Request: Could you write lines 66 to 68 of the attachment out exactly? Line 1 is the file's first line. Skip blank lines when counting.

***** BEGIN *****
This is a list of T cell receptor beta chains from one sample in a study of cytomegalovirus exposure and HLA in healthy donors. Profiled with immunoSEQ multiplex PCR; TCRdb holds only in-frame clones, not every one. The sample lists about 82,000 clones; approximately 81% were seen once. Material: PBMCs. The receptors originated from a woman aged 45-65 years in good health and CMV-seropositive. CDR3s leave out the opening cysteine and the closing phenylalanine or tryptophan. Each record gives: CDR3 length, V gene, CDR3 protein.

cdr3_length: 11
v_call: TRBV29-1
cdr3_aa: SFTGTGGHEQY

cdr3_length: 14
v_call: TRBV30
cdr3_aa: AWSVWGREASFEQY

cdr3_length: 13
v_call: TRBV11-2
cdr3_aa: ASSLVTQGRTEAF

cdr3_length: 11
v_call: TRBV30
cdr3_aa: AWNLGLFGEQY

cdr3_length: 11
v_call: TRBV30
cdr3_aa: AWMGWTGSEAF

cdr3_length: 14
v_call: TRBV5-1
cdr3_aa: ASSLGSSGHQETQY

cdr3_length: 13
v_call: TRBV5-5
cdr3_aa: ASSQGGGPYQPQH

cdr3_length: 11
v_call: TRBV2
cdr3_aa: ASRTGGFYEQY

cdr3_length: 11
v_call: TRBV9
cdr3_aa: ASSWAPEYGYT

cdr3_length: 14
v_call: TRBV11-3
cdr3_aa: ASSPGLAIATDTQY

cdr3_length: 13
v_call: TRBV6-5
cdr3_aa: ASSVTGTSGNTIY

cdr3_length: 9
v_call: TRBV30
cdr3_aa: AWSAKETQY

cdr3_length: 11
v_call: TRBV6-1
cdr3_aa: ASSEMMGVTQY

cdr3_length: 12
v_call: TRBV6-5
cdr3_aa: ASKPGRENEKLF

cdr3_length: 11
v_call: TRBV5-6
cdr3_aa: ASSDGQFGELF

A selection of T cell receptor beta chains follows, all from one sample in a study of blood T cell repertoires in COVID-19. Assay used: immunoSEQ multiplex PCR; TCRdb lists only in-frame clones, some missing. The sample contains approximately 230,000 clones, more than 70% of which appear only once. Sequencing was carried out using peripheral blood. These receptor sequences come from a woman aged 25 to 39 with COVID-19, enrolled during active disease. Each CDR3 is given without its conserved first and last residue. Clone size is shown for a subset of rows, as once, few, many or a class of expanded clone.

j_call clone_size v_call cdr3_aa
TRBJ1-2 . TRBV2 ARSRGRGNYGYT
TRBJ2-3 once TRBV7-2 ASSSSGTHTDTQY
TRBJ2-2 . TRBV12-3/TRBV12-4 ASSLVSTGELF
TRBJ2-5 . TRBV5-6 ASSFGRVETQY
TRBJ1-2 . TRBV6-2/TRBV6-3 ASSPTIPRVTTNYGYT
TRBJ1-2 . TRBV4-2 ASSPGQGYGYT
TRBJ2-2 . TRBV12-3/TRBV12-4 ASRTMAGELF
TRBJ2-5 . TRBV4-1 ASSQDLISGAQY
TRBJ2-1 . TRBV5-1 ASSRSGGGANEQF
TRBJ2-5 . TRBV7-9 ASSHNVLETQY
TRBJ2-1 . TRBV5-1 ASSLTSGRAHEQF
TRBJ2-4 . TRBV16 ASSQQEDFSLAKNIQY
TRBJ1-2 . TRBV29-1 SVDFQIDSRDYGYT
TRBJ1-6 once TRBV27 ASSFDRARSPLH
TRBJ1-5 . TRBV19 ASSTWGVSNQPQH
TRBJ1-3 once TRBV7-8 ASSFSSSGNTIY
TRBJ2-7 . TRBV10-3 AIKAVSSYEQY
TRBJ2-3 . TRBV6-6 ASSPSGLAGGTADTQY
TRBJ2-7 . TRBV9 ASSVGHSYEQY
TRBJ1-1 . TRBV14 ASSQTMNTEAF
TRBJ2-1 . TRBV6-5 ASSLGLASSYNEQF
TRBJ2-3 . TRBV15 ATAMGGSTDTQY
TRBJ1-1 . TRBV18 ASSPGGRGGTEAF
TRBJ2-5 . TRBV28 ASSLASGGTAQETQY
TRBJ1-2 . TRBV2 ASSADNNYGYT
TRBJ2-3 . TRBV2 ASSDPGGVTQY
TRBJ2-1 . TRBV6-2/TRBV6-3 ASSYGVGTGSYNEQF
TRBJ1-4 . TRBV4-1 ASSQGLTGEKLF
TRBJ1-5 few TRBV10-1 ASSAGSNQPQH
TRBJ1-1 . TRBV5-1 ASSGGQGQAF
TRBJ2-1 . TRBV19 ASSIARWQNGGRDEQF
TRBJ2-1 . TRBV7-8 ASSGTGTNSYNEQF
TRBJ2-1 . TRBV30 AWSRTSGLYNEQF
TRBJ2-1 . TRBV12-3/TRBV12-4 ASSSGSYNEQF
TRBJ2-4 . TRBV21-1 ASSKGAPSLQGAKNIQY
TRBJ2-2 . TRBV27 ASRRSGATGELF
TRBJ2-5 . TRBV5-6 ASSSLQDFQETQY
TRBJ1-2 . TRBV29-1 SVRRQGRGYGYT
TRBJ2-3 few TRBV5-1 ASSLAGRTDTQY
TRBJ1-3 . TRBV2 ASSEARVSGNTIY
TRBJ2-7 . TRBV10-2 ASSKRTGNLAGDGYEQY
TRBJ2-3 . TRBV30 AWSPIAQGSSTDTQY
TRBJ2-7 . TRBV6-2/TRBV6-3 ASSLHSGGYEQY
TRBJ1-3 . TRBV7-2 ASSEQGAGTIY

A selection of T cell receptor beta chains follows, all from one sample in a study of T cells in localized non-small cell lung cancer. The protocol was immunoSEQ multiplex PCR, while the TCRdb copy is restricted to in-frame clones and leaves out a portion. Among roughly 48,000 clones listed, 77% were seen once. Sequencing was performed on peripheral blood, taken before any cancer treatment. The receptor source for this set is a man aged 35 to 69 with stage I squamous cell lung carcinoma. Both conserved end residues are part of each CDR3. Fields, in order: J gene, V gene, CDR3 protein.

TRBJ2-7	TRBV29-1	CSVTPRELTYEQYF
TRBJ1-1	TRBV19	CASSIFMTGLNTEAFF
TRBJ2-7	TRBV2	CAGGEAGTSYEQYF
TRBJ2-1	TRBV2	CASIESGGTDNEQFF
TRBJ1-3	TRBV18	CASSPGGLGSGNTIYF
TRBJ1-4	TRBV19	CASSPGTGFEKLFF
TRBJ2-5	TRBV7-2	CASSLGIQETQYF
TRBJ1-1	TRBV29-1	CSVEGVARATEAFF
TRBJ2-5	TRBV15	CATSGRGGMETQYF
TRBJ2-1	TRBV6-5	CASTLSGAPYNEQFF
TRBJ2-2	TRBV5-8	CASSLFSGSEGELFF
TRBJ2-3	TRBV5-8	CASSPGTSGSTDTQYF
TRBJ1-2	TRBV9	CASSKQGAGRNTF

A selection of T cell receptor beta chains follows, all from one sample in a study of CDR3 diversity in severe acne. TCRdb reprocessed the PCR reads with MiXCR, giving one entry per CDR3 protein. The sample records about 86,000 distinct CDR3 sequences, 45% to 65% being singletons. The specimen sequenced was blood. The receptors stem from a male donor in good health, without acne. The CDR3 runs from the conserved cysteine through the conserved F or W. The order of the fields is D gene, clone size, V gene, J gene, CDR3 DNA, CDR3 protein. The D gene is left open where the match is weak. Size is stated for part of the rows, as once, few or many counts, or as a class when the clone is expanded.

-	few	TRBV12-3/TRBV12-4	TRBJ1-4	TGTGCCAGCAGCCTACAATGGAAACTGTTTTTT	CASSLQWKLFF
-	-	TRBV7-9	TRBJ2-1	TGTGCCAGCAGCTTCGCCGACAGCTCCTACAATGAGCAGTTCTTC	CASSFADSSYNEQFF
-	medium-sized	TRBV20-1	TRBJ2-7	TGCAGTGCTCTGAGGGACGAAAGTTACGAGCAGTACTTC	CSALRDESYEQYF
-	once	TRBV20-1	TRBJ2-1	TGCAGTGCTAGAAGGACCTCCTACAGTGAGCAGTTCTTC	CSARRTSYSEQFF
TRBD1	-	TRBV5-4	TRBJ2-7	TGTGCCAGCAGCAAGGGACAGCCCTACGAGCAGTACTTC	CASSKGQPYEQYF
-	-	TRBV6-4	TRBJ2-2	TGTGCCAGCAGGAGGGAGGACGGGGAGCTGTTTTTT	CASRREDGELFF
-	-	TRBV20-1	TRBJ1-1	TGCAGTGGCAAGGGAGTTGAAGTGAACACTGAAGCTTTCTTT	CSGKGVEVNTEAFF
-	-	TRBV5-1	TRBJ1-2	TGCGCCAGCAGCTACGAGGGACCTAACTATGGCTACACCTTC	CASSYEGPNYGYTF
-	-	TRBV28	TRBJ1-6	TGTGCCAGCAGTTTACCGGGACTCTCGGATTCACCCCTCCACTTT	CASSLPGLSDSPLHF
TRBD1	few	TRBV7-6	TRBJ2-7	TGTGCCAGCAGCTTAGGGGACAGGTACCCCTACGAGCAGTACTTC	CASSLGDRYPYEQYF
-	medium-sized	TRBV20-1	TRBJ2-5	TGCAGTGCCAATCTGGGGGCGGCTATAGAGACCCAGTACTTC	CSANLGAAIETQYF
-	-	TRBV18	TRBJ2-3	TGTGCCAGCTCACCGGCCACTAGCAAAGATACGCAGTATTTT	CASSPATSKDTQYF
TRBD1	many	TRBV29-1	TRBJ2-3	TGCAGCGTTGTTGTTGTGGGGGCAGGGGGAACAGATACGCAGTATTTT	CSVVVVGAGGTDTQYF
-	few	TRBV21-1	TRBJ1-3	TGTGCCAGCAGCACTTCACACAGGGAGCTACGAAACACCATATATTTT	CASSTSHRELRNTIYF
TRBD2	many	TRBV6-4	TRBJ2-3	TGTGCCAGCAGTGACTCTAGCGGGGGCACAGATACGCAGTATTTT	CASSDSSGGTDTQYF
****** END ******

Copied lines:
TRBJ2-3 . TRBV6-6 ASSPSGLAGGTADTQY
TRBJ2-7 . TRBV9 ASSVGHSYEQY
TRBJ1-1 . TRBV14 ASSQTMNTEAF